TEXT OF INTERVIEW
Bob Moon: What would you call it if I told you that those never-miss-a-trick wizards of the financial world are at it again? This time, the New York Times reports banks are placing big bets against the financial future of Greece. The very same banks that loaned Greece billions are now betting the country won’t be able to pay the bill. The story points out that it was this same kind of betting using something called “credit default swaps” that ended up pushing the global insurance giant AIG into financial collapse. Here’s what Fed boss Ben Bernanke had to call this on Capitol Hill today.
BEN Bernanke: Obviously, using these instruments in a way that potentially destabilizes a company or a country is counterproductive.
“Counterproductive,” because, all this betting against Greece is making its financial struggles even worse. Felix Salmon is a finance blogger for Reuters, and he’s here to help us understand how this big gamble is playing out.
FELIX SALMON: A pleasure.
Moon: So Mr. Bernanke says “counterproductive.” Is that an understatement or not? How serious is this?
SALMON: It’s not that serious yet. At the moment it’s not clear that the credit default swap market is making matters worse. And in fact, I suspect that at the margin it might even be giving Greece access to the markets which it wouldn’t otherwise have, and it might actually be a good thing.
Moon: OK, so help explain this if you will. What is going on here? At first we heard that Goldman Sachs and other banks were helping Greece hide its debt. Now we’re hearing that they’re betting against that very Greek debt.
SALMON: In the first instance, what happened back in 2001 is that Greece wanted to make its debt levels look better than they actually were, and to do some of what you said, hiding their debt. And they hired Goldman Sachs to help them do this with a currency swap. Now that everyone has found out about the currency swaps. Well, we knew about the currency swaps as long ago as 2003, but nobody was particularly worried about them back then. People got worried a few months ago when they discovered just how big the Greek national debt was. Goldman itself doesn’t have a huge amount of Greek exposure but a lot of European banks do. And so the great thing about the credit default swap market is that the European banks can hedge that exposure by buying insurance essentially on Greece defaulting and once they’ve done that they can hold onto their debts because they’re hedged.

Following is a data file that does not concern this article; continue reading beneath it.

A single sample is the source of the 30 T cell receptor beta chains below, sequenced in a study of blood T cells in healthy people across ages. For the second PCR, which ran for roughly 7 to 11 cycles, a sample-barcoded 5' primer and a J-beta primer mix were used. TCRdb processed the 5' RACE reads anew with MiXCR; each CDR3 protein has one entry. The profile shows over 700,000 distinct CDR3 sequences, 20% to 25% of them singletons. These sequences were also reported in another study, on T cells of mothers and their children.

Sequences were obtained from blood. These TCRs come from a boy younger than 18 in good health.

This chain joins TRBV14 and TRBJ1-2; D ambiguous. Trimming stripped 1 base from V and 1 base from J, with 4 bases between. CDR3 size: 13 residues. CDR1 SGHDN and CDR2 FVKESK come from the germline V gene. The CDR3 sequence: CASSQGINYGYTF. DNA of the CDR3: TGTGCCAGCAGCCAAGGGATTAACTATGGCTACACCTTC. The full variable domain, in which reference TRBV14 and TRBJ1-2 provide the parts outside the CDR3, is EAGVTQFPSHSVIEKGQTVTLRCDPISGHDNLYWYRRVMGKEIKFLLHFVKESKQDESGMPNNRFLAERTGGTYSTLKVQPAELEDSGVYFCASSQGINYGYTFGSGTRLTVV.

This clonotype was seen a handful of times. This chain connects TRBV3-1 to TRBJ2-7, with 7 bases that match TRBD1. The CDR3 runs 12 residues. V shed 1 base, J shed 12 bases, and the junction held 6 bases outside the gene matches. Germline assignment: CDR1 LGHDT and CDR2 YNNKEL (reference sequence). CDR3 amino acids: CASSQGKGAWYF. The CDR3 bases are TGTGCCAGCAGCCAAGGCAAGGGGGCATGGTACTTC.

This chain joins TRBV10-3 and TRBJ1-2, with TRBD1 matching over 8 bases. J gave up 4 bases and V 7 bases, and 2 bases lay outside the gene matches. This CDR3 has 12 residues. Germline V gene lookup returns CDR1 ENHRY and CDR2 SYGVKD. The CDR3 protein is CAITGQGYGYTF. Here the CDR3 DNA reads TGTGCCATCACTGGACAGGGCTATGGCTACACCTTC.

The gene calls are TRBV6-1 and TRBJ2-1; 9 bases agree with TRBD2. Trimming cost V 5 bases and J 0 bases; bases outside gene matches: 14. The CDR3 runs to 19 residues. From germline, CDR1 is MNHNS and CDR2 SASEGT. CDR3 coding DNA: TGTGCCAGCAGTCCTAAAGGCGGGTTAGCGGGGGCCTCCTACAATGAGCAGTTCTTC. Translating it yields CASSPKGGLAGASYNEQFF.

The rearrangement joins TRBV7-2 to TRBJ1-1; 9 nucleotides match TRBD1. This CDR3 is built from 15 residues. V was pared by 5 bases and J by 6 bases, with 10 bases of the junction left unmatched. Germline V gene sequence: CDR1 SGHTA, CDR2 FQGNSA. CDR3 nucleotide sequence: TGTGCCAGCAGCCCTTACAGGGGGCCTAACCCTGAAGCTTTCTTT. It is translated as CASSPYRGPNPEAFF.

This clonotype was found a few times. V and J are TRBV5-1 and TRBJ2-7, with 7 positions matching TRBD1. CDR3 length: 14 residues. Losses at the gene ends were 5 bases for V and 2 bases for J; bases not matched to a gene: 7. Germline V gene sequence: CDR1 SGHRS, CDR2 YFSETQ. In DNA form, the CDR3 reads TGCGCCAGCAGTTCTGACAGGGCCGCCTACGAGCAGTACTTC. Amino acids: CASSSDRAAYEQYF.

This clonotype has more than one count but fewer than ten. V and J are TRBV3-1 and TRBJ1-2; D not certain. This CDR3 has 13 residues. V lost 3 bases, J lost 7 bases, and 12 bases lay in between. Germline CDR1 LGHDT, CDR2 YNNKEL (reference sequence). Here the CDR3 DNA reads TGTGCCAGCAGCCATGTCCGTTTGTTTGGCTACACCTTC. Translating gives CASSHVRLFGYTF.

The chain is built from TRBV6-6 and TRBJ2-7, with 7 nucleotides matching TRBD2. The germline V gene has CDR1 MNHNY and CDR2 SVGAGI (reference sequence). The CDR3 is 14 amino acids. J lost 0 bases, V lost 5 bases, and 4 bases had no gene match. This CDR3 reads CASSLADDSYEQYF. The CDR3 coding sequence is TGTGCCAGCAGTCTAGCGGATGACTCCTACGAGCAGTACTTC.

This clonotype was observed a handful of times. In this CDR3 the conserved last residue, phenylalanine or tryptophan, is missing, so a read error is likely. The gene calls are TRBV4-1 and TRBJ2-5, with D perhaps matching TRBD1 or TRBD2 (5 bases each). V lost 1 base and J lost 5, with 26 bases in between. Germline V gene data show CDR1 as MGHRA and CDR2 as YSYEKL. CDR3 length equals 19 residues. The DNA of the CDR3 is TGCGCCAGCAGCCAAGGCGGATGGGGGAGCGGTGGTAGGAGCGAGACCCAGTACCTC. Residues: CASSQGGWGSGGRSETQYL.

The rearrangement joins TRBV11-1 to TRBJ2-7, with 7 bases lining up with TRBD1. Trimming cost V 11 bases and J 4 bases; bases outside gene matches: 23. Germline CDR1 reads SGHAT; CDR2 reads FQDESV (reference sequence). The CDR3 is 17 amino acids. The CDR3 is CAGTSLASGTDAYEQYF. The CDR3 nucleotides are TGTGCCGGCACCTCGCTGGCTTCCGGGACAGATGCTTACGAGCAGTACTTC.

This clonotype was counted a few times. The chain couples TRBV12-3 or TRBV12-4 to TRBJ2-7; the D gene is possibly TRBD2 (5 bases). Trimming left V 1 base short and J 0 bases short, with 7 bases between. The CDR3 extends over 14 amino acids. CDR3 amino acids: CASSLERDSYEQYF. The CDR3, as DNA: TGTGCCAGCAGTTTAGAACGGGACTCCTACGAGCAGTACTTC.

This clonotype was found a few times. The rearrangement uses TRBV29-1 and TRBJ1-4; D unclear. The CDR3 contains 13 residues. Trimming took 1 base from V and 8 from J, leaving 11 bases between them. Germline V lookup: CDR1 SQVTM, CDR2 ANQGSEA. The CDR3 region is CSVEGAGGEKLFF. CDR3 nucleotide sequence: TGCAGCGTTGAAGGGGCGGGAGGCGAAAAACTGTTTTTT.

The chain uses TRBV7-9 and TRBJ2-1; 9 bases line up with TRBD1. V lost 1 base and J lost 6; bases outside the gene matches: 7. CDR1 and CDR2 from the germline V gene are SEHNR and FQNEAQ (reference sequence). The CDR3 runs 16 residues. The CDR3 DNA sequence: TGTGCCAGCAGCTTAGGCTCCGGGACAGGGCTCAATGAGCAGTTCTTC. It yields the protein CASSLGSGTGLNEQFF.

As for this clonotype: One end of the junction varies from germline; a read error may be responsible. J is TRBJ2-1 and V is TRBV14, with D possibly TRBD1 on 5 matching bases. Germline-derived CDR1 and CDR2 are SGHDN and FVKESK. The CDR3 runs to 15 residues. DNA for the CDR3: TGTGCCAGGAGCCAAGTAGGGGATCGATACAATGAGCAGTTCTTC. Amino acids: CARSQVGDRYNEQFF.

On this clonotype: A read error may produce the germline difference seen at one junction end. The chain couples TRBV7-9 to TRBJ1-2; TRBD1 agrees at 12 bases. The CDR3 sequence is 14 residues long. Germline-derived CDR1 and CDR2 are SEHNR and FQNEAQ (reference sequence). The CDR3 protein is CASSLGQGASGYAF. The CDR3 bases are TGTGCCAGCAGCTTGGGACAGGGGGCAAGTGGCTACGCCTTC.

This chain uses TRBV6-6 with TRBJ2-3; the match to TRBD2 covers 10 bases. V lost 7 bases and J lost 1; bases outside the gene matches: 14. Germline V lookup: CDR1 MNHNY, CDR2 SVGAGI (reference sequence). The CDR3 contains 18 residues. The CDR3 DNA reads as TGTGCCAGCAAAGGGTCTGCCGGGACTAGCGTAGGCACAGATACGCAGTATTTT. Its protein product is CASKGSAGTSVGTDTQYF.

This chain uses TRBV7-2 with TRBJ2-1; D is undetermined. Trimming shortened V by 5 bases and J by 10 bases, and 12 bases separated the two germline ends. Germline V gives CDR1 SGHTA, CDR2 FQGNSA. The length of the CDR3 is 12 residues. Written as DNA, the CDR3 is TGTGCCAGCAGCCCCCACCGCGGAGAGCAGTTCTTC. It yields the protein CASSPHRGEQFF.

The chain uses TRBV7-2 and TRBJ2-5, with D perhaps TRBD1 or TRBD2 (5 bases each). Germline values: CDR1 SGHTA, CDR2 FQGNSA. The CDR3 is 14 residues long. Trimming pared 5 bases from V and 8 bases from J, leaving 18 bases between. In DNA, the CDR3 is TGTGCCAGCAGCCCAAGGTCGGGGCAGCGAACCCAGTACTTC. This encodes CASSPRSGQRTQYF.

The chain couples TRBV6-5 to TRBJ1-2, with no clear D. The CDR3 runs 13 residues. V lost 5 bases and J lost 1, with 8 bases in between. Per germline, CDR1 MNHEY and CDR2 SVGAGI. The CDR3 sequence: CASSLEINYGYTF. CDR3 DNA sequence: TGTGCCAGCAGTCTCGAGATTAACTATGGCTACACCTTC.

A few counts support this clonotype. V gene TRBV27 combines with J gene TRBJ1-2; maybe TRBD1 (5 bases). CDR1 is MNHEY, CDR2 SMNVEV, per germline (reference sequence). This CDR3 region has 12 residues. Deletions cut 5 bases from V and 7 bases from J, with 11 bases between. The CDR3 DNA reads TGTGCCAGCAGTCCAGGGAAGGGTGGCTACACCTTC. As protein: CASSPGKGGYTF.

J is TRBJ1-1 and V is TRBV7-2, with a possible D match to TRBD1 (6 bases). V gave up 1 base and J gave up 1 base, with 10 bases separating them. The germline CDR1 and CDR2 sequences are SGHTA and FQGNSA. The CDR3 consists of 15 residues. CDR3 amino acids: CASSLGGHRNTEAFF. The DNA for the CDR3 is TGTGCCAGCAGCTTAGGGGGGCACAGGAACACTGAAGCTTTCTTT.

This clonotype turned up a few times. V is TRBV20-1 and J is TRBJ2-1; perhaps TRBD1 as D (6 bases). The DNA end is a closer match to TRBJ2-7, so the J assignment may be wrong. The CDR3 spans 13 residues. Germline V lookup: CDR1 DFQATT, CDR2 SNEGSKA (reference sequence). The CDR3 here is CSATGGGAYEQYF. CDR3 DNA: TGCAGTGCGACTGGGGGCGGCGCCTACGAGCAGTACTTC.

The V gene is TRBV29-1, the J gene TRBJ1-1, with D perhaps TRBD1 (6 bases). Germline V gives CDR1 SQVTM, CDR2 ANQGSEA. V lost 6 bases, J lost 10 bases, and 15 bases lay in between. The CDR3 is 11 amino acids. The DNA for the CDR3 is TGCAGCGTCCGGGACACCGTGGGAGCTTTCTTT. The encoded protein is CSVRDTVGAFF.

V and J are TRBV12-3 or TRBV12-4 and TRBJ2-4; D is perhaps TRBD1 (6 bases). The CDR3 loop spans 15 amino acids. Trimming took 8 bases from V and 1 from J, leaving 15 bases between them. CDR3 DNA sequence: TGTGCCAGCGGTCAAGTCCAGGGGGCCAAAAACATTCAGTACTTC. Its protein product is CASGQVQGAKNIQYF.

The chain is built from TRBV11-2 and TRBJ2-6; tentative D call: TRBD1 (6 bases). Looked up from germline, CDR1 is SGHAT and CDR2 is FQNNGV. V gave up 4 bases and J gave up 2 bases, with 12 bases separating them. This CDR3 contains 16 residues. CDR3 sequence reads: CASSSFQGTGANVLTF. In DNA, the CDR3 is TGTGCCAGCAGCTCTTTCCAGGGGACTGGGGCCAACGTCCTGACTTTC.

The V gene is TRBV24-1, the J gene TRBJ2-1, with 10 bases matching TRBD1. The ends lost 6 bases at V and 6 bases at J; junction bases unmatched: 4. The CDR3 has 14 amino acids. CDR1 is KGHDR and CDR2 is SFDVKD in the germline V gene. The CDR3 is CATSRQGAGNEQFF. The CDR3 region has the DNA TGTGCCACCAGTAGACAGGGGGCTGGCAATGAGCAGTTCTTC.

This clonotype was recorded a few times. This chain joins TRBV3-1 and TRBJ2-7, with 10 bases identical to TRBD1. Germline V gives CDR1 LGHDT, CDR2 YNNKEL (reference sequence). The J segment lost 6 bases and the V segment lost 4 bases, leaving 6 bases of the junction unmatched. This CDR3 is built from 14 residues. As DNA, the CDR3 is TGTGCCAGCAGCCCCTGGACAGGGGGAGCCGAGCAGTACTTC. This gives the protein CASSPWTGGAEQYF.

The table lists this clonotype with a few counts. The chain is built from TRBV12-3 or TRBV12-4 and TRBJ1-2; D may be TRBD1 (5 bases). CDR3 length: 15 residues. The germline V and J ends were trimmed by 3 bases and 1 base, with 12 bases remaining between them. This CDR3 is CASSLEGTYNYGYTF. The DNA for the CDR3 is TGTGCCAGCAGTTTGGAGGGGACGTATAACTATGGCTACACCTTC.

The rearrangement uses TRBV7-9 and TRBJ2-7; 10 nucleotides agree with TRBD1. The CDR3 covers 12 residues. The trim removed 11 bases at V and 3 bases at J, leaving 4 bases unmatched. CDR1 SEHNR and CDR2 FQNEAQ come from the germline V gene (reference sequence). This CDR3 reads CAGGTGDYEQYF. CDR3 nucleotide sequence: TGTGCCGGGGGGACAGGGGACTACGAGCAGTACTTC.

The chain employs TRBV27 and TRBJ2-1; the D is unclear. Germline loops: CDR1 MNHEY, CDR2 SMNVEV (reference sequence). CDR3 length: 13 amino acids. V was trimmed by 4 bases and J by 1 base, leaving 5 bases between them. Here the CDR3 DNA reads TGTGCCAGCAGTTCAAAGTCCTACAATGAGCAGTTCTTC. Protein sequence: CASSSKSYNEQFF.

Moon: What about the quote in the Times, though, about this being like buying fire insurance on your neighbor’s house?
SALMON: Well, it is like that if you don’t own the debt to begin with. But the people who are buying these credit default swaps in bulk are the big European banks who have lent money to Greece, so in fact they’re more like buying insurance on their own house. They’re doing the responsible thing.
Moon: Or it’s as if you helped finance your neighbor’s house and when you see your neighbor having a little problem then you decide to take out a little insurance.
Moon: So what’s the problem here?
SALMON: If the credit swap default market makes look Greece much riskier then that can increase the price Greece has to pay to borrow money. On the other hand, if the credit default swap market didn’t exist at all then there’s a very good chance that Greece couldn’t borrow money at any price and that would be a real crisis.
Moon: Do you think it’s notable that the only bank that Mr. Bernanke mentioned today by name was Goldman Sachs?
SALMON: Absolutely. It’s very, very easy to demonize Goldman Sachs. I don’t think we should consider this to be anything indicating Goldman Sachs is uniquely evil. Every bank was selling these currency swaps to Greece and Italy and other countries back in the early parts of the last decade. And every bank is trading credit default swaps as well. Goldman Sachs is not unique in this.
Moon: So where is this all headed? Do we run the risk of this piling on factor of Greece not being able to service its debt?
SALMON: There’s always that risk. And there’s always the risk it will spill over into other highly indebted southern European countries as well, like Spain and Italy and Portugal. On the other hand, if the liquid credit default swap market gives people the ability to hedge their bets much better than if it hadn’t existed then maybe the existence of the market will mean that Greece can continue to borrow through this current crisis and can get through the other side and will avoid the kind of extreme fiscal crisis that would be a consequence of not being able to borrow at all.
Moon: Your argument is it makes them be more responsible.
SALMON: Yes, it does.
Moon: Felix Salmon is finance blogger for Reuters. Thank you for joining us.
SALMON: It’s a pleasure.
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